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The Shawnee County Mirror from North Topeka, Kansas • 1

The Shawnee County Mirror from North Topeka, Kansas • 1

North Topeka, Kansas
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THE SHAWNEE COUNTY MIRROR Successor to SILVER LAKE MIRROR Entered as second class matter at Silver Lake, Kansas, act of March 1873. Published every Thursday eve. GEO. C. Editor and Owner Our Topeka office is located at 234 Kansas Avenue.

SUBSCRIPTION RATES We are planning on a strictly cash in advance basis on subscription. Our rates are: 4 Months subscription 50c Learn to admire courage, frankness, and gentleness. A Real Compliment What cultivated and polished gentleman ever paid to the mistress of his heart a prettier compliment than the illiterate black man told of -in He and his dusty bride had just been married by a white minister. The groom asked what was the amount of the fee. "Oh, well," answered the minister, "you can pay me whatever you think it is worth to The negro turned and silently looked his bride over from head to foot; then, slowly rolling up the whites of his eyes said; "My stars, say, you has done ruined me for life; you has, for sure." What's A Farmer? A farmer is- A capitalist who labors.

A patriot who is asked to produce at a loss. A man who works eight hours a day; twice a day, A man who has every element of nature to combat every day in the year. A man who is a biologist, an economist, and a lot more ists. Who gives more and asks less than any other human being. Who takes unto himself for his own sustenence and that of his family, those of his products that other people will not utilize Who is caricatured on the stage and in the daily papers but who can come nearer taking hold on any business and making it go than any other American alive and in captiv- ity.

That's what a farmer is. When corn was 25 cents bushel and hay $5. per ton a law was passed in Kansas allowing the stockyards at Kansas City to charge 100 per cent profit. This is one law the stock yards people adhere to now strictly and with corn at $1.50 and hay at $28, makes a living profit Soldier Clipper DRUGS Kodaks, Perfumes, Candles, Tollet Articles, Vacuum Bottles, Sick Room Supplies, Cigars, French Ivory, Manicure Sets Your Mail Orders Will Be Given Prompt and Careful Attention Geo. W.

Stansfield 632 Kansas Topeka Take a Kodak With You N. B. ARNOLD Attorney and Counselor At Law 821 North Kansas Avenue TOPEKA, KANSAS Prompt and personal attention given to all matters entrusted to my care. Practice in all courts. TELEPHONE 1081 Obituary Lewis Oliver Darling was born in Wabaunsee Co.

on June 13-1852 and died at his sons home near Mayetta on Saturday Feb. 28-1920 age 67 years 8 months and 15 days. His death followed a lingering illness of two years. He was united in marriage to Miss Maggie Rice of Rossville Kans. on Dec.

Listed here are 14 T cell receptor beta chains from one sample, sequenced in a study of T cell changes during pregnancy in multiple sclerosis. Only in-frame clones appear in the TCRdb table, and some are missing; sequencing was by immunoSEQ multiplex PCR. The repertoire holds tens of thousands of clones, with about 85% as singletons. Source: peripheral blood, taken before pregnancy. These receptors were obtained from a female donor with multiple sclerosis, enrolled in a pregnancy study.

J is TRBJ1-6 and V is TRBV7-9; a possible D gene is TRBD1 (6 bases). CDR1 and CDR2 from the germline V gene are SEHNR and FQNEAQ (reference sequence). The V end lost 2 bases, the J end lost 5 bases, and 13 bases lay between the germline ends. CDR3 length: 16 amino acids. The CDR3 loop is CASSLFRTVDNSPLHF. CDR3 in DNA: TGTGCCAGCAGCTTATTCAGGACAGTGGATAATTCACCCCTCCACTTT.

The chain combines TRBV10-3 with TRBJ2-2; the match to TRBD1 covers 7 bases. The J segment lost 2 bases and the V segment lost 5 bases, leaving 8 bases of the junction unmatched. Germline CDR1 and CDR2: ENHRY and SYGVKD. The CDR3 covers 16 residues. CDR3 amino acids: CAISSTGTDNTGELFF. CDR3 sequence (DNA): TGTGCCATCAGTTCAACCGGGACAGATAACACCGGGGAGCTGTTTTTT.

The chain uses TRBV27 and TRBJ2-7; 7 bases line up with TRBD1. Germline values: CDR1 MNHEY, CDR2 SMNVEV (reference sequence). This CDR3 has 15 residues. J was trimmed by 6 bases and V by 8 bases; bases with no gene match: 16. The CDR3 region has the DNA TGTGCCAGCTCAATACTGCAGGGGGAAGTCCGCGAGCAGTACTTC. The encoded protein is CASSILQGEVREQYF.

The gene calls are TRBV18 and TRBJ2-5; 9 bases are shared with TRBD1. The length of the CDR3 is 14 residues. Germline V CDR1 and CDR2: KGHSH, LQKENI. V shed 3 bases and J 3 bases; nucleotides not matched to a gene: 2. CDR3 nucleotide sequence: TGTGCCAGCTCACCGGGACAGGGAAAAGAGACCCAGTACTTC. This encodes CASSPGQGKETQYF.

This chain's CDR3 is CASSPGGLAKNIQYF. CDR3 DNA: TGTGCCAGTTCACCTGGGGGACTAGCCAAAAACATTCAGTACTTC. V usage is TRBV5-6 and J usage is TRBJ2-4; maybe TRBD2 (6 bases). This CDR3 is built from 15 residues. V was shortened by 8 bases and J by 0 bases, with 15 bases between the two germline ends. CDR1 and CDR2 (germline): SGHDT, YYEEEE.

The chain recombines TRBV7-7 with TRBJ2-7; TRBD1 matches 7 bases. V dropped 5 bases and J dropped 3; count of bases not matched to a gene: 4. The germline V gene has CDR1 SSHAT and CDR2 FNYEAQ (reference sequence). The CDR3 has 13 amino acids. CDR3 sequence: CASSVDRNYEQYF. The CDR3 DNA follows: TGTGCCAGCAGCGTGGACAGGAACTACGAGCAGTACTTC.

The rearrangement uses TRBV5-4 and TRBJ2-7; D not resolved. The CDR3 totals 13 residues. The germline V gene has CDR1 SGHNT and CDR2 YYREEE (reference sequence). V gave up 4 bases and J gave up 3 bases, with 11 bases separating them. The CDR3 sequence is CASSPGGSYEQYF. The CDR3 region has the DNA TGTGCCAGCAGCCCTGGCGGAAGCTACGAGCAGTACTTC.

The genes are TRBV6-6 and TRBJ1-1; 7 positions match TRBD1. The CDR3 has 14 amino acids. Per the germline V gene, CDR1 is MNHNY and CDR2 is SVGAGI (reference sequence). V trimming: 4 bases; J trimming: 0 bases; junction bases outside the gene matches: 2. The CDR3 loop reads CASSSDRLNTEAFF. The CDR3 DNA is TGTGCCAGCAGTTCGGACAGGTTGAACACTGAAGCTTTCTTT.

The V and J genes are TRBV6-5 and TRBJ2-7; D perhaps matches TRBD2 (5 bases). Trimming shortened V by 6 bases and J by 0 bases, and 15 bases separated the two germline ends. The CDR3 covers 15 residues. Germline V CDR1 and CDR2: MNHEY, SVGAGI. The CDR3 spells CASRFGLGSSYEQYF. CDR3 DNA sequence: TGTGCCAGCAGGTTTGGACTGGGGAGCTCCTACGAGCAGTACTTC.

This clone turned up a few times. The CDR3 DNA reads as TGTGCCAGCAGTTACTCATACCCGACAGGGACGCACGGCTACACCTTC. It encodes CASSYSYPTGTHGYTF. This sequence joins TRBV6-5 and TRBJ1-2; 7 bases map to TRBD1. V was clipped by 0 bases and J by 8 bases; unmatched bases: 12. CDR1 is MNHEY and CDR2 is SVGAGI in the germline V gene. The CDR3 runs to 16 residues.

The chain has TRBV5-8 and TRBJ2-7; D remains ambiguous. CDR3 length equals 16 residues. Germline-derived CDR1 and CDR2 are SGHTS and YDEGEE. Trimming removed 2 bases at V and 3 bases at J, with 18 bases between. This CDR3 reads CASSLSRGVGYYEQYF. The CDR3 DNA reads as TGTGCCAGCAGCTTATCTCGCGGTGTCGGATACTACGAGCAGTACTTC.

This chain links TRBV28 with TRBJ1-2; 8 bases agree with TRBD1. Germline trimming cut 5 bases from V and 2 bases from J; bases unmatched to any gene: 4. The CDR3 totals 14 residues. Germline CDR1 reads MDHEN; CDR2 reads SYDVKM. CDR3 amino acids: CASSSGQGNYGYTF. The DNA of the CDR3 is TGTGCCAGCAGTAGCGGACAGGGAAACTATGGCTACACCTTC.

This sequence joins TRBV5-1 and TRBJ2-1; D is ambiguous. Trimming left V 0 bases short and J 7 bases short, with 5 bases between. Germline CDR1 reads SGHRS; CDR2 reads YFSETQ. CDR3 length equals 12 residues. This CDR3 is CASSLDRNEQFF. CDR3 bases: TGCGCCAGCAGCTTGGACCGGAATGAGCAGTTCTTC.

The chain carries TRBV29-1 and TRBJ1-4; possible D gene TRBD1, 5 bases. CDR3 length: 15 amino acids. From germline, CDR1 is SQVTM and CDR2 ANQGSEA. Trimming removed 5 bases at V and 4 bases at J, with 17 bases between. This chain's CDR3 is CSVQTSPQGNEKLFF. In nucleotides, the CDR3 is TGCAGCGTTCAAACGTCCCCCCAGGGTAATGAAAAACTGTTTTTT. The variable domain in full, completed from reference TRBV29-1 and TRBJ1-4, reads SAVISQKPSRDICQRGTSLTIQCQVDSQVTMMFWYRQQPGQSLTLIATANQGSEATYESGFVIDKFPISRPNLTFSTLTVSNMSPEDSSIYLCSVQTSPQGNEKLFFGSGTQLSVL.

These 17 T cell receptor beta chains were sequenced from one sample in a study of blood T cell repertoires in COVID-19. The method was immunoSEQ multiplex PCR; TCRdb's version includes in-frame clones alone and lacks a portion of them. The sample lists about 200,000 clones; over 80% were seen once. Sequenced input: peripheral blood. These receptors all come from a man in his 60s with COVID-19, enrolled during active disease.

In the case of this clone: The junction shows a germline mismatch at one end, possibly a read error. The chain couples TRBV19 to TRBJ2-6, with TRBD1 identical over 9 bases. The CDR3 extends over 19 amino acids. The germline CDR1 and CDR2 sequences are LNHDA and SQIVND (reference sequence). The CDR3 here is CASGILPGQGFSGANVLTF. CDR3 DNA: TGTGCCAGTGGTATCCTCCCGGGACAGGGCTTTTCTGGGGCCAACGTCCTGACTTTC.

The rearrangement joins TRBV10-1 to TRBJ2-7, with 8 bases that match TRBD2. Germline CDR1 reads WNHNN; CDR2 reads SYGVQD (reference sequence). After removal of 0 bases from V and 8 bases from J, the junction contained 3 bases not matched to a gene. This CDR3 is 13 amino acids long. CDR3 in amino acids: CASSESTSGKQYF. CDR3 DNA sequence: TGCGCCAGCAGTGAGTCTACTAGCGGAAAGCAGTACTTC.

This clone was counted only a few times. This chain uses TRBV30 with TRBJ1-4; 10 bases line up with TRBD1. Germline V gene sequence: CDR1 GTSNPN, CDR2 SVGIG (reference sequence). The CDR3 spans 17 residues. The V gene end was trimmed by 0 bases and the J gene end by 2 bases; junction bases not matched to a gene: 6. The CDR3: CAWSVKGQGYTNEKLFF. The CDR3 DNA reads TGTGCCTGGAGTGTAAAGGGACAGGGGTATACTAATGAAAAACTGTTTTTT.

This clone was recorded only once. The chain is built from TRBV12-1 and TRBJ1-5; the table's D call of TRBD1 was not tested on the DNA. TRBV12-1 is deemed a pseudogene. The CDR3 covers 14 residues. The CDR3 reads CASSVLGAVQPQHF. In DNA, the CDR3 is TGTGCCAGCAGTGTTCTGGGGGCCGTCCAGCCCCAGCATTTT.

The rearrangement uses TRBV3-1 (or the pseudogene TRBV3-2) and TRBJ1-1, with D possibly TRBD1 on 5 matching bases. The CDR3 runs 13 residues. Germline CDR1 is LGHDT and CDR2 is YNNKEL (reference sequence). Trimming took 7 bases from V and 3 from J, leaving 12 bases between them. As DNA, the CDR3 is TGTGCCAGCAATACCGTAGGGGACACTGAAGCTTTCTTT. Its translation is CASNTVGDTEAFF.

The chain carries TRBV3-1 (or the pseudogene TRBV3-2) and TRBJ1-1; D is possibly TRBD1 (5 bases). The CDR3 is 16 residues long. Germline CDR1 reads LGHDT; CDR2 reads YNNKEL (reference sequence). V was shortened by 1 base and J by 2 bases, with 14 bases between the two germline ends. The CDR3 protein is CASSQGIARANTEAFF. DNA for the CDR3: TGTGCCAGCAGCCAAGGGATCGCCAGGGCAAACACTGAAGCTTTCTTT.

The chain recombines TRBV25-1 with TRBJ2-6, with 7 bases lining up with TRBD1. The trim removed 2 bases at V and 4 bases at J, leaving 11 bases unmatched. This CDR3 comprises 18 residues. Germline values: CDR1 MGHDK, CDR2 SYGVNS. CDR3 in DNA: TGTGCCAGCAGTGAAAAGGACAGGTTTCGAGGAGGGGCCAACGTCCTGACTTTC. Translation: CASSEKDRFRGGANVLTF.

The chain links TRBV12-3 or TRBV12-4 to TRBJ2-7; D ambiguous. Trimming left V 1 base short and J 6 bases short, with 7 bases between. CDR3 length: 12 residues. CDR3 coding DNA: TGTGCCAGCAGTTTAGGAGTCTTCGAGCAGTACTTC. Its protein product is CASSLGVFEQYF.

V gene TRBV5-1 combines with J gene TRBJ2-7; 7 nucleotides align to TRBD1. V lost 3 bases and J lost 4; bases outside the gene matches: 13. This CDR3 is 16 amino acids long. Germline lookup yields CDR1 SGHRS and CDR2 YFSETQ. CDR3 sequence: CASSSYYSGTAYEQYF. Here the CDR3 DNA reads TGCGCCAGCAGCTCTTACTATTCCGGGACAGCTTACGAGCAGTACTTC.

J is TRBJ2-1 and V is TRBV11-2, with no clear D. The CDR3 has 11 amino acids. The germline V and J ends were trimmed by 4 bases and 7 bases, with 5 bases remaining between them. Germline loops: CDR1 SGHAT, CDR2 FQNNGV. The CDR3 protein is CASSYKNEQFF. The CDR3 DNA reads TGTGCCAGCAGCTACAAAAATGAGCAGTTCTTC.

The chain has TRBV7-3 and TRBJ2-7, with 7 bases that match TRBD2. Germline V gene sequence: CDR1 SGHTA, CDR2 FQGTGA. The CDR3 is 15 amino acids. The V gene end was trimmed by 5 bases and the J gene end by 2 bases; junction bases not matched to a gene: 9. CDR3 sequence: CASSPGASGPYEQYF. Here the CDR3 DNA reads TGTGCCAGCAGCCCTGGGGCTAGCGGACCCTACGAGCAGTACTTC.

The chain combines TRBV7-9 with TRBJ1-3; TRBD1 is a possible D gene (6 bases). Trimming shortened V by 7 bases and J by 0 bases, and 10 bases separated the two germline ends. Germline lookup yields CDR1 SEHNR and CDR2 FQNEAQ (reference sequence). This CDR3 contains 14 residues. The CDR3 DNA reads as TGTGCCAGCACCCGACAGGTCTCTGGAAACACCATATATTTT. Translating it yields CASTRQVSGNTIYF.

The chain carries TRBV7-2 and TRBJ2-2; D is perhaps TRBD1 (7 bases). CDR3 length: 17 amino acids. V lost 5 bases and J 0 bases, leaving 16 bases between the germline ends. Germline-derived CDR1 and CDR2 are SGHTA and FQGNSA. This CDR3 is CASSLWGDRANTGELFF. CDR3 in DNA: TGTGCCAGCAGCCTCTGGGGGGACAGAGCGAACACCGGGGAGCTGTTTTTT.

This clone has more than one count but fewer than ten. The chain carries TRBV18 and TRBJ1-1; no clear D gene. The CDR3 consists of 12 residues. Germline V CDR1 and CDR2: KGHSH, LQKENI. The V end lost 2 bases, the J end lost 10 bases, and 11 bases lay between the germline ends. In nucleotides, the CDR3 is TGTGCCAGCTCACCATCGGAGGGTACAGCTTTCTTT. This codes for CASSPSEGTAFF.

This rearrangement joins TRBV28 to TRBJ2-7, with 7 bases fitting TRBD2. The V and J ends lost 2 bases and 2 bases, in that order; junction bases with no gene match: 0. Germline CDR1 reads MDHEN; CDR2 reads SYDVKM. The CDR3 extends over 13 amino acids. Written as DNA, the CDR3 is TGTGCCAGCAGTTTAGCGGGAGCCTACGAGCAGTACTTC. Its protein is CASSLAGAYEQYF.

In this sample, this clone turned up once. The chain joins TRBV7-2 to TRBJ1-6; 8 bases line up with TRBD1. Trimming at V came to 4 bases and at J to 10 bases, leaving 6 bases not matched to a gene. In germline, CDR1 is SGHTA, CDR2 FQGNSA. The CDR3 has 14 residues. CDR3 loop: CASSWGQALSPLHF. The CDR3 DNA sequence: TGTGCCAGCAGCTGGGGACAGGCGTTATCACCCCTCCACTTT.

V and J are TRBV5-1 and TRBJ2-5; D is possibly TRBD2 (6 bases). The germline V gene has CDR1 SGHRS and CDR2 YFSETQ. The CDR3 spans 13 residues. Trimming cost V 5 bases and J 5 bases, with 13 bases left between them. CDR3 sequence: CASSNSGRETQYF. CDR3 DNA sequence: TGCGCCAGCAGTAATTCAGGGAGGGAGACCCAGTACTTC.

22-1875. To this union were born eleven children four of which preceded him in death. He leaves to mourn his death his wife, four sons, Leucius and Earnest, and three daughters Miss Louise Darling of Topeka Mrs. Ed Konkuskie and Mrs Arthur Steward. thirteen grandchildren, one brother Charley Darling of Paliuse Wash.

a sister Mrs. Eliza Bressman of McCloud Okla. and two half brothers Herman and Ford Darling of Shawnee Okla. besides a number of relatives and friends. Funeral services were held in the Catholic Church at Mayetta to which Mr.

Darling belonged, on Monday morning at 10 O'clock. Mass being said by Father Gyntez. The remains were laid to rest in the Hoyt Catholic Cemetery. Mr. Darling had many friends made during the years he has lived here.

He was known to most of the people as "Jack" Darling. He was a kind husband and father and shall be greatly missed from the home. -Hoyt Reporter "Common courtesy is no Commoner than common sense." "Polished brass will pass with more people than rough gold." Range good condition. About sixty were sold around Hoyt last fall for $125 each. Offer for sale at $50.00 Corner of Park St.

and Topeka Ave. North Topeka. G. C. Hall FOR SALE A Home Comfort FOR SALE- A Detroit wickless Oil Stove, 3 burner.

price $7.50 521 Park St N. Topeka G. C. Hall Mr and Mrs L. W.

wooters and daughter Miss Rose Wooters will leave Sunday for their home in Spokane Wash. after an extended visit with relatives here and in Topeka. They spent a few days this week with Mrs Belle O'Brien and family. Mr. Meade Cleveland left last week for a business trip to Medford Okla.

Mrs. L. M. Steward is on the sick list this week. Her son Frank Steward and wife visited her on Sunday.

Mr. and Mrs. Robert Miller have moved into the rooms in the Chase Building vacated by Mrs. Clara Davis. Mrs.

Miller will be night operator also having the substitute and Sunday work. Mrs. Perle O'Brien is the second operator. The roads to Topeka have never been known to be in as fine a shape as they were the past week or 10 days and unless we have a season of rain or snow they are apt to be good for some time. Mr and Mrs.

Chapman and their house guest Miss Mary Howell of Silver Lake, Mr. and The Spirit of Knocking The spirit of knocking kills more progress than anything else. For every public-spirited leader there are a dozen knockers. These folks enjoy sitting back and making fun of everything and everybody. It is very discouraging, when people are giving time and effort and though for the public good, to find a lot of their townpeople of poking fun at it.

A great many persons on finding that their efforts to promote progress excite only ridicule, will quit and let someone else try it next time. To promote a progressive movement some one person, or some few people, must take a conspicuous position of leadership. Immediately those of an envious type of mind begin to think that these people are thrusting themselves forward, that they are getting too much honor and prominence. So they start to carp and criticise. And this spirit has killed the progress of many towns.

Town progress in Pella or any other town can occur only where the spirit of knocking does not exist. The people who chemselves are not able to take he lead must be willing to folow and give hearty support. There must be a friendly sentiment binding together all elements. Whoever gives time and effort must feel behind him, not hostility and enmity, but universal approval and warmhearted support. That is why it is always better for the man who hasn't a good word to say for a public movement to keep his mouth -Exchange Mrs.